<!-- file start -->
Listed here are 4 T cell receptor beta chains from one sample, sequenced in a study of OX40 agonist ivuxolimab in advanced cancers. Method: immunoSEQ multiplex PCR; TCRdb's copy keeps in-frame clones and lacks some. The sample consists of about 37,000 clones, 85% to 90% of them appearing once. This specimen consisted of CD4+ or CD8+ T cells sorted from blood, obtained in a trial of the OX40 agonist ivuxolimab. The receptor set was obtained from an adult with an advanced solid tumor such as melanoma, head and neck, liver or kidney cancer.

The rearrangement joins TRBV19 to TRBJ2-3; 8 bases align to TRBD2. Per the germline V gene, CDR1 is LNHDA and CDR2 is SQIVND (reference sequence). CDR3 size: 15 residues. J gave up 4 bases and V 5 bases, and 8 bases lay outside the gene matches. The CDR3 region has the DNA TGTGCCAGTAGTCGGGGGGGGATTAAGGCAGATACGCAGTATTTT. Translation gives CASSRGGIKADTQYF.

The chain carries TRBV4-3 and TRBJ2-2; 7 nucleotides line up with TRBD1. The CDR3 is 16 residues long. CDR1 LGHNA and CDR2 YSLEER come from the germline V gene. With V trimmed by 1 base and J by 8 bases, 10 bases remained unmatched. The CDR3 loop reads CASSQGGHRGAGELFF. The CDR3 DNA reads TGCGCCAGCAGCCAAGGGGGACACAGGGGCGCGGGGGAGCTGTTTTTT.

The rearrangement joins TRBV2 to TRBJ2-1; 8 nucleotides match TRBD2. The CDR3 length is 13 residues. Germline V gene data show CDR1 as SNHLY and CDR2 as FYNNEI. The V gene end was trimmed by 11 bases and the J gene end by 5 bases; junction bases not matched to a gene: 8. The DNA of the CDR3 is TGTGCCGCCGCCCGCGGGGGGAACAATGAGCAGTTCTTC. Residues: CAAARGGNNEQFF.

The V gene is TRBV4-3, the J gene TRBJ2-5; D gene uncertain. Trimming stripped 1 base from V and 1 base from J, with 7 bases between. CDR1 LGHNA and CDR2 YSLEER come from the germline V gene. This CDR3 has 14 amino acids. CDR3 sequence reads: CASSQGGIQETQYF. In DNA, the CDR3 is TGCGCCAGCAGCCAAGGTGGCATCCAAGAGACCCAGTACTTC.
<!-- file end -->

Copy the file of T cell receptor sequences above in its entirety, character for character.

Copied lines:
Listed here are 4 T cell receptor beta chains from one sample, sequenced in a study of OX40 agonist ivuxolimab in advanced cancers. Method: immunoSEQ multiplex PCR; TCRdb's copy keeps in-frame clones and lacks some. The sample consists of about 37,000 clones, 85% to 90% of them appearing once. This specimen consisted of CD4+ or CD8+ T cells sorted from blood, obtained in a trial of the OX40 agonist ivuxolimab. The receptor set was obtained from an adult with an advanced solid tumor such as melanoma, head and neck, liver or kidney cancer.

The rearrangement joins TRBV19 to TRBJ2-3; 8 bases align to TRBD2. Per the germline V gene, CDR1 is LNHDA and CDR2 is SQIVND (reference sequence). CDR3 size: 15 residues. J gave up 4 bases and V 5 bases, and 8 bases lay outside the gene matches. The CDR3 region has the DNA TGTGCCAGTAGTCGGGGGGGGATTAAGGCAGATACGCAGTATTTT. Translation gives CASSRGGIKADTQYF.

The chain carries TRBV4-3 and TRBJ2-2; 7 nucleotides line up with TRBD1. The CDR3 is 16 residues long. CDR1 LGHNA and CDR2 YSLEER come from the germline V gene. With V trimmed by 1 base and J by 8 bases, 10 bases remained unmatched. The CDR3 loop reads CASSQGGHRGAGELFF. The CDR3 DNA reads TGCGCCAGCAGCCAAGGGGGACACAGGGGCGCGGGGGAGCTGTTTTTT.

The rearrangement joins TRBV2 to TRBJ2-1; 8 nucleotides match TRBD2. The CDR3 length is 13 residues. Germline V gene data show CDR1 as SNHLY and CDR2 as FYNNEI. The V gene end was trimmed by 11 bases and the J gene end by 5 bases; junction bases not matched to a gene: 8. The DNA of the CDR3 is TGTGCCGCCGCCCGCGGGGGGAACAATGAGCAGTTCTTC. Residues: CAAARGGNNEQFF.

The V gene is TRBV4-3, the J gene TRBJ2-5; D gene uncertain. Trimming stripped 1 base from V and 1 base from J, with 7 bases between. CDR1 LGHNA and CDR2 YSLEER come from the germline V gene. This CDR3 has 14 amino acids. CDR3 sequence reads: CASSQGGIQETQYF. In DNA, the CDR3 is TGCGCCAGCAGCCAAGGTGGCATCCAAGAGACCCAGTACTTC.